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Brandeis University's Community Newspaper — Waltham, Mass.

Donahue envisions a sustainable future for New England food

Published: September 5, 2014
Section: News

Professor Brian Donahue, an environmental studies professor at Brandeis, co-authored a booklet titled “A New England Food Vision.” This text considers a healthier future where New England would have greater food independence if it were to produce more of its own food needs. The ultimate goal in “Food Vision” is for New England to produce half of its food needs by 2060. The booklet also gives guidance on how this proposal could be achieved. This optimistic vision for the future could create a higher quality of life for New Englanders.

Many researchers and hundreds of New Englanders contributed to the project, which was a culmination of three years of collaborative work.

“It was mostly my idea at first, but it took shape over several years with many other people,” Donahue said in an interview with The Hoot. “I had previously worked (with a different group of authors) on a similar project about the future of New England’s forests called ‘Wildlands and Woodlands,’ so that gave us a nice framework to start with.”

Donahue has a very strong personal investment in the project and has been interested in issues of sustainability and farming for a long time. “I have been a farmer since I dropped out of Brandeis in 1975, and I have been involved with the sustainable farming movement since that time also,” he said. “I have written about that, and also about New England’s farm and forest history. So this is a lifelong passion for me.”

A few core values guide the book’s food vision, including access to healthy food as a basic human right, healthier diets for New Englanders based off USDA recommendations and environmentally sustainable food production.

The booklet contains many different sections, including a historical perspective on farming and food in New England, and sections dedicated to sustainable farming and socioeconomic implications of the report. There are also specific tips on how people can move from vision to meaningful action. The main objectives of the report are to inspire people to act and engage in discussions with others so that such a sustainable food system can come to fruition.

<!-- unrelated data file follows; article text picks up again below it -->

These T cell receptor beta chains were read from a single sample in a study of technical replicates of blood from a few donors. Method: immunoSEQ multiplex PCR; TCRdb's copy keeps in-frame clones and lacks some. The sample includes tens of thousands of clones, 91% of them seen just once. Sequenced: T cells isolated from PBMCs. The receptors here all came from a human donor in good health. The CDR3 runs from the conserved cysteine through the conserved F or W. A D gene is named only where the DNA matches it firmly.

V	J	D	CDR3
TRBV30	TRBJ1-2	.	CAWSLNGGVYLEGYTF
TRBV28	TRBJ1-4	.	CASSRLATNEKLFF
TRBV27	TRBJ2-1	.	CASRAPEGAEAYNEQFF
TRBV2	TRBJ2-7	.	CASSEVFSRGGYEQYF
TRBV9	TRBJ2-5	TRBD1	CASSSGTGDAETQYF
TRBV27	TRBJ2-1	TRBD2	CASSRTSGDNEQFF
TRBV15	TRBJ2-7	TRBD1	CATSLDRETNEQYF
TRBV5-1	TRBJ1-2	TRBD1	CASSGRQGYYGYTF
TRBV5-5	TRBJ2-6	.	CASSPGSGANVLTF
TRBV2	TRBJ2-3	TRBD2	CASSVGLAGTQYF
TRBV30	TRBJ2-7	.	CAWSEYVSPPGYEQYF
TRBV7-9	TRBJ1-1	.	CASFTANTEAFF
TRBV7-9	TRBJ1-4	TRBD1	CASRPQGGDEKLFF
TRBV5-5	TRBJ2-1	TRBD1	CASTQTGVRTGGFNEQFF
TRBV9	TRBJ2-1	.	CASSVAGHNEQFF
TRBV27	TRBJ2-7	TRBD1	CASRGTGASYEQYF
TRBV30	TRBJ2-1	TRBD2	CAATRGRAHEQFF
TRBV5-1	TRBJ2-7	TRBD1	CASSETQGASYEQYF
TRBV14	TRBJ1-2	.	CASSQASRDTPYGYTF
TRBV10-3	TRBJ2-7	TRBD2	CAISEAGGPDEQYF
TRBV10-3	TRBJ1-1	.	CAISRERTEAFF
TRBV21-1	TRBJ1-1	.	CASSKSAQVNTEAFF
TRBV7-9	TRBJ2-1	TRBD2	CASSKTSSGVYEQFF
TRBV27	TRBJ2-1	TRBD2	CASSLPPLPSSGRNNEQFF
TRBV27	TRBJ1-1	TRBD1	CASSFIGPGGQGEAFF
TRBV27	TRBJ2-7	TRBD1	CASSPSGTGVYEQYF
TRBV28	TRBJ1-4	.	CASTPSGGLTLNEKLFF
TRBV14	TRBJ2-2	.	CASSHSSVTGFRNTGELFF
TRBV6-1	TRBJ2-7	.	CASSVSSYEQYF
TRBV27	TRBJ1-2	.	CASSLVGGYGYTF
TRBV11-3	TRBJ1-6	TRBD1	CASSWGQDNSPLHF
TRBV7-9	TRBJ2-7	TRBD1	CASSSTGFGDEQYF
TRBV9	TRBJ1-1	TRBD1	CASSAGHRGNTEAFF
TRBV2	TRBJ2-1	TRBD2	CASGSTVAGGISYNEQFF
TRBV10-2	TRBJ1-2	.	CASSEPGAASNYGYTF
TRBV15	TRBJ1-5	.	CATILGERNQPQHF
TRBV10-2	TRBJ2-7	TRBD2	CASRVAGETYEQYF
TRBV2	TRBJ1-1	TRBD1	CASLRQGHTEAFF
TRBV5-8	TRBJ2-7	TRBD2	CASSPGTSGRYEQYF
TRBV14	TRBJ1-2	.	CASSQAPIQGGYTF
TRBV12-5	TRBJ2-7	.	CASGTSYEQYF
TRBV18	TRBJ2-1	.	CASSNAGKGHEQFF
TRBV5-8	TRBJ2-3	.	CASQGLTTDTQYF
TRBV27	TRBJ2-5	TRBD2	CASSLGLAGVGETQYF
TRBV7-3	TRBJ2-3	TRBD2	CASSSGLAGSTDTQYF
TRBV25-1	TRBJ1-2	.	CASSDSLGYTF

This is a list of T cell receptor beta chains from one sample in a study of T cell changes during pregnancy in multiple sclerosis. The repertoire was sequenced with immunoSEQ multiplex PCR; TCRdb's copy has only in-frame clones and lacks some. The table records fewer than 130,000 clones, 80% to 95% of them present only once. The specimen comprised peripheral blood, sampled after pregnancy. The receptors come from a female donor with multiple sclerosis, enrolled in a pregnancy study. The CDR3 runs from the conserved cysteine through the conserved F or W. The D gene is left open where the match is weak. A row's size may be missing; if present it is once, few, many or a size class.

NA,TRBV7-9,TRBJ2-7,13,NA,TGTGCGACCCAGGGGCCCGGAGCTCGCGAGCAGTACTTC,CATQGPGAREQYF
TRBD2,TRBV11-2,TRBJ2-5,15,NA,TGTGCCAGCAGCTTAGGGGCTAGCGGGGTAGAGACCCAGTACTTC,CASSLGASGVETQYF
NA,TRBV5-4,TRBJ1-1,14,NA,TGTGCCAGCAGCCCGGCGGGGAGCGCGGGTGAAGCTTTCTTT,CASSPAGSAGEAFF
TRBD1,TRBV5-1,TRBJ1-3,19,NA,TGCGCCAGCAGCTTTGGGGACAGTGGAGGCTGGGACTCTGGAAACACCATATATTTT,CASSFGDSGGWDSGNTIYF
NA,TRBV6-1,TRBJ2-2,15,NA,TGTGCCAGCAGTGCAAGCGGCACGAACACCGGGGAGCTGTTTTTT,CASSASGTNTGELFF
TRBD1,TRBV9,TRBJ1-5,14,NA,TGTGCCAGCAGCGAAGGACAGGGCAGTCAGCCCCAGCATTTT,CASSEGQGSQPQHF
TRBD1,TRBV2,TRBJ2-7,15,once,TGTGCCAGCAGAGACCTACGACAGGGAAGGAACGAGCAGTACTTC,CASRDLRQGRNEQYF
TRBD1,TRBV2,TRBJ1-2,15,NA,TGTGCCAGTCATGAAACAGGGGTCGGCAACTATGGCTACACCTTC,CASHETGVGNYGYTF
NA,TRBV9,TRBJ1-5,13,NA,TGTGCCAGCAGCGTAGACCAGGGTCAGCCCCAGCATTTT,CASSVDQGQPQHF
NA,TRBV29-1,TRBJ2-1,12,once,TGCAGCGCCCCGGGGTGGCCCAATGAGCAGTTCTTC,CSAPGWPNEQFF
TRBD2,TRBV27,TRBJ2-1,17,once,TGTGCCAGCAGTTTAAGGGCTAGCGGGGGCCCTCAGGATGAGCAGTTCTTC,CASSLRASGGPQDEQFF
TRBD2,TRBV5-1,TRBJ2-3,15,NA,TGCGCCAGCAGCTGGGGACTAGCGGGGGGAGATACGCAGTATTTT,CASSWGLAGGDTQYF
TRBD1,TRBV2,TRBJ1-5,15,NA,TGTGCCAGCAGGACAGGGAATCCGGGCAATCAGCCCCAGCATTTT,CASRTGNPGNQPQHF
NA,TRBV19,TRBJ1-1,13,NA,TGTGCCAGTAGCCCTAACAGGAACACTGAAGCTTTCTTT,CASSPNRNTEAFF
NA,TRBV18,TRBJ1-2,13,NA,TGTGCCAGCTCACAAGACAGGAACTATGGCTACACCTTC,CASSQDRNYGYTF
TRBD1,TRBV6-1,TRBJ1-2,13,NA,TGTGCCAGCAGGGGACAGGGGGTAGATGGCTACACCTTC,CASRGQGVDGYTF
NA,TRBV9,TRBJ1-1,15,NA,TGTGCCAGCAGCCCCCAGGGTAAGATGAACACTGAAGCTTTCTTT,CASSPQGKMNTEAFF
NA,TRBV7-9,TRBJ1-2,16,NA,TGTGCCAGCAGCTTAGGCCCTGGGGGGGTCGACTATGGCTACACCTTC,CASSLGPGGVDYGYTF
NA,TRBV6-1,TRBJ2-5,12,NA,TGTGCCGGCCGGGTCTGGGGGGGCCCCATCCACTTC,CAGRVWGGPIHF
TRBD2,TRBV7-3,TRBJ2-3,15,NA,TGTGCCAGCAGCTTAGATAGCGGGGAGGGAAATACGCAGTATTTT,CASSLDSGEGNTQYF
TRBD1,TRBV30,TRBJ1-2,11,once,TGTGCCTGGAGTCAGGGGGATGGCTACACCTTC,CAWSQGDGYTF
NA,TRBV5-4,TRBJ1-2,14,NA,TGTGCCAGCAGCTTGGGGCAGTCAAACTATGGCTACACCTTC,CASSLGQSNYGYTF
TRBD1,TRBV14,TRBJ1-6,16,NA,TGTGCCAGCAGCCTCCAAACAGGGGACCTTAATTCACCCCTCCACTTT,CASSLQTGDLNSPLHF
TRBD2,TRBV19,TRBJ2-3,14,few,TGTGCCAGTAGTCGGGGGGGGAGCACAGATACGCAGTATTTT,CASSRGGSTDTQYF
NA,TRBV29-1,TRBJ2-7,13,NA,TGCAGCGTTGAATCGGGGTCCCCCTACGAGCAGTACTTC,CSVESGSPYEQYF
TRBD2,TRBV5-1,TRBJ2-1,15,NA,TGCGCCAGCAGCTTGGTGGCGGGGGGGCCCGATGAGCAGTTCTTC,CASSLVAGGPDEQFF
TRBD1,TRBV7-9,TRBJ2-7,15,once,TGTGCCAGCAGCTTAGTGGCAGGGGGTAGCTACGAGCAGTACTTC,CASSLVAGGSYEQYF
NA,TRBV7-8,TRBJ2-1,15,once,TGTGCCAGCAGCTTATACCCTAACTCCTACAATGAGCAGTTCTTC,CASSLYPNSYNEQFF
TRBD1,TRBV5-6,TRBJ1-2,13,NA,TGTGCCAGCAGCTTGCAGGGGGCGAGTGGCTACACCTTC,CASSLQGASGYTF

There will be some challenges that come with implementing a more sustainable food system. Donahue said, “The biggest challenges are policy changes that would reward people better for being good stewards of land and growing healthy food, making sure that healthy food is available for everybody and connecting people who want to farm with land.”

However, there are many people who are becoming more interested in sustainable farming. Donahue said, “I am hopeful because there has been a change, and a lot more people are interested in good food and farming and are working hard to make change. In the 1970s, I expected enormous changes to happen very soon, but they didn’t—which meant that the surge of interest that has come along in the past 10 or 15 years is an unexpected and pleasant surprise to me.”

“A New England Food Vision” was written in order to create dialogue about food sustainability. It can be accessed on the Food Solutions New England (FSNE) website.